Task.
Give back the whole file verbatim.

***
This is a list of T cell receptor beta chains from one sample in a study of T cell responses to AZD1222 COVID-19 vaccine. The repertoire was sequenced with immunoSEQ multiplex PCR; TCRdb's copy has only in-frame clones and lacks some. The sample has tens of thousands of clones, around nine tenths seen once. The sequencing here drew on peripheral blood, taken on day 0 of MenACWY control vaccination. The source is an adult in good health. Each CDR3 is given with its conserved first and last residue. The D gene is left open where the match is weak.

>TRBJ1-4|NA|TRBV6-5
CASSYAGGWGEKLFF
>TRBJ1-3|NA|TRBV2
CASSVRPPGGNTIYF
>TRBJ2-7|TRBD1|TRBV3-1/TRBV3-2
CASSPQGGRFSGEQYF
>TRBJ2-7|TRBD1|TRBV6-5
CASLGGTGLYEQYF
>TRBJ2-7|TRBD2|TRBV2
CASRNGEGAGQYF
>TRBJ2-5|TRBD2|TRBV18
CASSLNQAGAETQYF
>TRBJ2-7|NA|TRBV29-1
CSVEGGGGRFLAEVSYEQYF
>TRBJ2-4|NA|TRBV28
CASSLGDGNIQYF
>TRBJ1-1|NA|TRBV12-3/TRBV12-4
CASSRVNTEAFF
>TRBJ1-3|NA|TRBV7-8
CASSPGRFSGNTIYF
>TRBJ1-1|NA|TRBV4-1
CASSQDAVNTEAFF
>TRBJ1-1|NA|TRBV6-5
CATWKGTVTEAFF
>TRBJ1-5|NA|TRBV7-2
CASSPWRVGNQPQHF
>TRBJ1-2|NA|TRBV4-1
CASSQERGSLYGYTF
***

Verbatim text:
This is a list of T cell receptor beta chains from one sample in a study of T cell responses to AZD1222 COVID-19 vaccine. The repertoire was sequenced with immunoSEQ multiplex PCR; TCRdb's copy has only in-frame clones and lacks some. The sample has tens of thousands of clones, around nine tenths seen once. The sequencing here drew on peripheral blood, taken on day 0 of MenACWY control vaccination. The source is an adult in good health. Each CDR3 is given with its conserved first and last residue. The D gene is left open where the match is weak.

>TRBJ1-4|NA|TRBV6-5
CASSYAGGWGEKLFF
>TRBJ1-3|NA|TRBV2
CASSVRPPGGNTIYF
>TRBJ2-7|TRBD1|TRBV3-1/TRBV3-2
CASSPQGGRFSGEQYF
>TRBJ2-7|TRBD1|TRBV6-5
CASLGGTGLYEQYF
>TRBJ2-7|TRBD2|TRBV2
CASRNGEGAGQYF
>TRBJ2-5|TRBD2|TRBV18
CASSLNQAGAETQYF
>TRBJ2-7|NA|TRBV29-1
CSVEGGGGRFLAEVSYEQYF
>TRBJ2-4|NA|TRBV28
CASSLGDGNIQYF
>TRBJ1-1|NA|TRBV12-3/TRBV12-4
CASSRVNTEAFF
>TRBJ1-3|NA|TRBV7-8
CASSPGRFSGNTIYF
>TRBJ1-1|NA|TRBV4-1
CASSQDAVNTEAFF
>TRBJ1-1|NA|TRBV6-5
CATWKGTVTEAFF
>TRBJ1-5|NA|TRBV7-2
CASSPWRVGNQPQHF
>TRBJ1-2|NA|TRBV4-1
CASSQERGSLYGYTF